Now, before I let you know how the Ride went, I’ll talk a bit about books as no doubt you’re wondering what books have to do with bicycles.

Well, when contemplating a boring session on a bicycle by myself, my helpful friend suggested I listen to an audiobook while pedaling away. Good idea! I had recently finished listening to the audiobook The Lioness of Morocco by Julia Drosten. This book would’ve kept me in the saddle for almost 13 hours – a decent amount of training for a holiday I would say. But would it have kept the boredom away? On the whole, yes. It’s a charming romance set in a place and era I know very little about. The main character is a likeable, although rather simplistic, Englishwoman. What I did feel got a bit longwinded was the ‘saga’ nature of the story. The family and their children, and children’s children got me wondering when it would end – a bit like a gym cycling session? Another saga I’d recently finished was the historical novel Sarum by Edward Rutherford. In this ‘novel of England’ the story follows five families from 7500 years BC right up to 1985 AD. Eight hundred and ninety seven pages – and about one year – later and I would’ve had calves like a Tour de France cyclist had I listened to that while training.

Well, back to my Ride session. I did pretty well thank you very much and didn’t suffer too much from sore muscles in the derriere the next day. Success! Whether I continue with the classes or do my own thing in the gym, my holiday is approaching and time is short. So, to hasten my training along, perhaps I’ll increase the speed on my next Audible book – Americanah by Chimamanda Ngozi Adichie – and instead of training to a saga, I’ll puff away to a short story. Either way here’s to bicycles and books!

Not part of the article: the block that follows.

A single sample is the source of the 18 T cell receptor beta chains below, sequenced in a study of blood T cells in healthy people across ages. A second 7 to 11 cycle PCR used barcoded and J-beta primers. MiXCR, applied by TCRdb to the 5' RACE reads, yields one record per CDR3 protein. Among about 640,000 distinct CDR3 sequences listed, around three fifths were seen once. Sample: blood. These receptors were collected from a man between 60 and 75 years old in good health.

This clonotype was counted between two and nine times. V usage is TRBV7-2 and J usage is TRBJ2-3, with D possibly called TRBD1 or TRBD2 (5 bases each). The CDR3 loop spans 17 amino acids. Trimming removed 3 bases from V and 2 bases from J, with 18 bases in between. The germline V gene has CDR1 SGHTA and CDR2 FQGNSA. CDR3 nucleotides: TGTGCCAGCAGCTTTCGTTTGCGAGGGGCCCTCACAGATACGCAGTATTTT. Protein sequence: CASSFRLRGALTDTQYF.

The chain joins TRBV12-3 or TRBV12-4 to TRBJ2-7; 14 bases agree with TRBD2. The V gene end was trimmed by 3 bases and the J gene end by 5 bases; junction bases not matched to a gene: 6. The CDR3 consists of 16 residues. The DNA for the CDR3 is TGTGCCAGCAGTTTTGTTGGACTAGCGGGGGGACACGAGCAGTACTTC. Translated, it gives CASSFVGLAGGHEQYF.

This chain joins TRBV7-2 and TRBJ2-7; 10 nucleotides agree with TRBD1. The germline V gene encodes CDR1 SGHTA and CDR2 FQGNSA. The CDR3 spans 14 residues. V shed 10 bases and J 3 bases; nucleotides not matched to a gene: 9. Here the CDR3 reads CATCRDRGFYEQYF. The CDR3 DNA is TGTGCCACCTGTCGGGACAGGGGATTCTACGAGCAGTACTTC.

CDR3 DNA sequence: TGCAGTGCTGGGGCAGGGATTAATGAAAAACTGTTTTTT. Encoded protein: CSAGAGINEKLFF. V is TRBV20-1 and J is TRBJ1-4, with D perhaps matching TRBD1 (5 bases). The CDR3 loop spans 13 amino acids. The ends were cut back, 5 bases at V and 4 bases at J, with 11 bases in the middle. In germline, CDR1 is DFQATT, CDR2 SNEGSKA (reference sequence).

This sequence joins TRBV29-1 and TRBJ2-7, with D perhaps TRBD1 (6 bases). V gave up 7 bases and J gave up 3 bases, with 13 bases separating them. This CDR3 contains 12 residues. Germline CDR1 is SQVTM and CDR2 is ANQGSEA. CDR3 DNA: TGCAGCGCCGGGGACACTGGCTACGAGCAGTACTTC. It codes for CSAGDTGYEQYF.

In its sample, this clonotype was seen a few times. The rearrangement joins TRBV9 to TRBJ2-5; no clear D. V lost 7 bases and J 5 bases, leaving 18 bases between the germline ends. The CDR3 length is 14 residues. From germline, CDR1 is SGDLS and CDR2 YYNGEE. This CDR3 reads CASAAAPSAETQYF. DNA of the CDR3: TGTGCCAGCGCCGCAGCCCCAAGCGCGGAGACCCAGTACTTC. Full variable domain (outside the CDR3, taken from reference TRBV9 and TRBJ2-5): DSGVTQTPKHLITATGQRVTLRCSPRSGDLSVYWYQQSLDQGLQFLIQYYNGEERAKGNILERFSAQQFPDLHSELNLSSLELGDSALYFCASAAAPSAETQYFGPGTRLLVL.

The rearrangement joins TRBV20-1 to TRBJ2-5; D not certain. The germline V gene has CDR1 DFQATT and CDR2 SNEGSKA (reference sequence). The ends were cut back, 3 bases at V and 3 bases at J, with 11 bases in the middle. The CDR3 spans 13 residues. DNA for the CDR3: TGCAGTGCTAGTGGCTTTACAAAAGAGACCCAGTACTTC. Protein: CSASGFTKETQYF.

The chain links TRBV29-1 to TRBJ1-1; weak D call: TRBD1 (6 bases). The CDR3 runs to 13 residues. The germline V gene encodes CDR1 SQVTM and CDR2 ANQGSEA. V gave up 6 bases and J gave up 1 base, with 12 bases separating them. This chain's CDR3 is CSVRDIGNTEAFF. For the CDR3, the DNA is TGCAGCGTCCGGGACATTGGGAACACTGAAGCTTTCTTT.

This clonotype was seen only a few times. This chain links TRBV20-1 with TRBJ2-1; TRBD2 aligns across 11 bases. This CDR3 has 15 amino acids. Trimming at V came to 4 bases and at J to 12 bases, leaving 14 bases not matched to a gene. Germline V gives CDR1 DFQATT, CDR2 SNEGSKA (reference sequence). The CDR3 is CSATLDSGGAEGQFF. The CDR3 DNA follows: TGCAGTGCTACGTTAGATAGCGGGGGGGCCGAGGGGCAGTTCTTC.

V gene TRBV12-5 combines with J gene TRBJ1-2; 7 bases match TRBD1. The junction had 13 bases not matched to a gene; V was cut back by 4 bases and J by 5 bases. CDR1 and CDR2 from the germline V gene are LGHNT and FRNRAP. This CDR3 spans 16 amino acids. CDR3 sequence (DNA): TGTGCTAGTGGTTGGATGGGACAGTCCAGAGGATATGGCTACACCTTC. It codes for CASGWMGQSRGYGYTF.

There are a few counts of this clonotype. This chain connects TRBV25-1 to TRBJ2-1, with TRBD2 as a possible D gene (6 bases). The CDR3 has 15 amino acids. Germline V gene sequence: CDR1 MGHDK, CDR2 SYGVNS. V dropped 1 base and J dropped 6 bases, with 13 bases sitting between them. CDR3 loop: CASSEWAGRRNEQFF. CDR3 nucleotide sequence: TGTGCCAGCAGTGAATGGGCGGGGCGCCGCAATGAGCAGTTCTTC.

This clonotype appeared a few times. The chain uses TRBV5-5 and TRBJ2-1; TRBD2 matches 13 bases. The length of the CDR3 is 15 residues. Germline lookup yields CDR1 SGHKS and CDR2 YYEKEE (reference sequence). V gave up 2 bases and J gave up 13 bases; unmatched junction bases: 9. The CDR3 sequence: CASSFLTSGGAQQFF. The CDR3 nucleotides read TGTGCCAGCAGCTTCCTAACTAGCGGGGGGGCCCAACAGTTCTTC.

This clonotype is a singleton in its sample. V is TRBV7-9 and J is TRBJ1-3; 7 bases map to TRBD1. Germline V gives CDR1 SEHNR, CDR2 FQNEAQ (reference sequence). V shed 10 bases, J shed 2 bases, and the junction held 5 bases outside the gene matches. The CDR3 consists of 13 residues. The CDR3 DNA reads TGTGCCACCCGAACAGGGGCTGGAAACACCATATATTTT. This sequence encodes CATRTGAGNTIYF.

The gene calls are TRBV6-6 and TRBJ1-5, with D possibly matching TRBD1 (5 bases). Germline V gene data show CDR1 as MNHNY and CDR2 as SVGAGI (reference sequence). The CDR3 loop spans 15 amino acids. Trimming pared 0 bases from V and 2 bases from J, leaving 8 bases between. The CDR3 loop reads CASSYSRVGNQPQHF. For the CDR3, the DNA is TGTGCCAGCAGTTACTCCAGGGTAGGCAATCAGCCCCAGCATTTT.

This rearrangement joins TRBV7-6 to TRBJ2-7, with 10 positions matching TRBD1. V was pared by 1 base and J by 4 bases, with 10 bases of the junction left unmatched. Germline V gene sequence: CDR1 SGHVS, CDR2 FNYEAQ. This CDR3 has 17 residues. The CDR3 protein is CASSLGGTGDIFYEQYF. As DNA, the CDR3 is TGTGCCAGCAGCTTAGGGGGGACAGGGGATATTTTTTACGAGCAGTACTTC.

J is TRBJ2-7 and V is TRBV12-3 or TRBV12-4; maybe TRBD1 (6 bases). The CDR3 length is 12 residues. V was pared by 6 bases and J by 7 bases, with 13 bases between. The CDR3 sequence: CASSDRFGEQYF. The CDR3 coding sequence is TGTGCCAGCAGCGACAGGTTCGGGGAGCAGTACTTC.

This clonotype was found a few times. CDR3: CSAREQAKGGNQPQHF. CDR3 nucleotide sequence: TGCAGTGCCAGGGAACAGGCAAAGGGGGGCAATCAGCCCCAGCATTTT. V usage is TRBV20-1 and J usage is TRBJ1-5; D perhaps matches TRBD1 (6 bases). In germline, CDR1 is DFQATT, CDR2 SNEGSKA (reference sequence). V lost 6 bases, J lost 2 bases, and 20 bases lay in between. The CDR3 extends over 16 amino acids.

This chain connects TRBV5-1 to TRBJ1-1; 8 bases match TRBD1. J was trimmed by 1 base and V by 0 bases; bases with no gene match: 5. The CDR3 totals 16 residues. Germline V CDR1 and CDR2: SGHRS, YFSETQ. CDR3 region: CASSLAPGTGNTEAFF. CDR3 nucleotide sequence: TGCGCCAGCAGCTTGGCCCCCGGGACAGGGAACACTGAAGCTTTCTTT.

Snowy Transformations

I arrived in a freezing Germany on 9 December 2017. My goal: to visit the Christmas market at Marienplatz, Germany. Bundled up in five layers of my paltry southern hemisphere winter wear, my eyes watering in the cold, I braved the outdoor experience alongside my husband.

A gluhwein stand

The atmosphere was marvellous. Stands of hot chocolate and gluhwein steamed invitingly in the biting air, while visitors and tourists waddled past in their padded coats. Just taking off my gloves to examine little goodies at the stands froze my bony fingers. Shopkeepers helpfully spoke English when I looked blank at the German tongue, and people seemed generally cheerful despite the minus one degree Celcius temperature. It took three trips to the market before I had decided on what to buy. South African Rands don’t make much of a dent in Euros. And, to my practical mind, many of the ornaments and trinkets, nice as they were, wouldn’t have been very useful.

I settled on buying traditional food. The stand that got my Euros was the one

A strange kissing companion

that offered tasting samples and I enthusiastically bought packs of stollen (a fruit bread) and lebkuchen (a ginger-type biscuit) for friends and family back home after nibbling the delicious little blocks.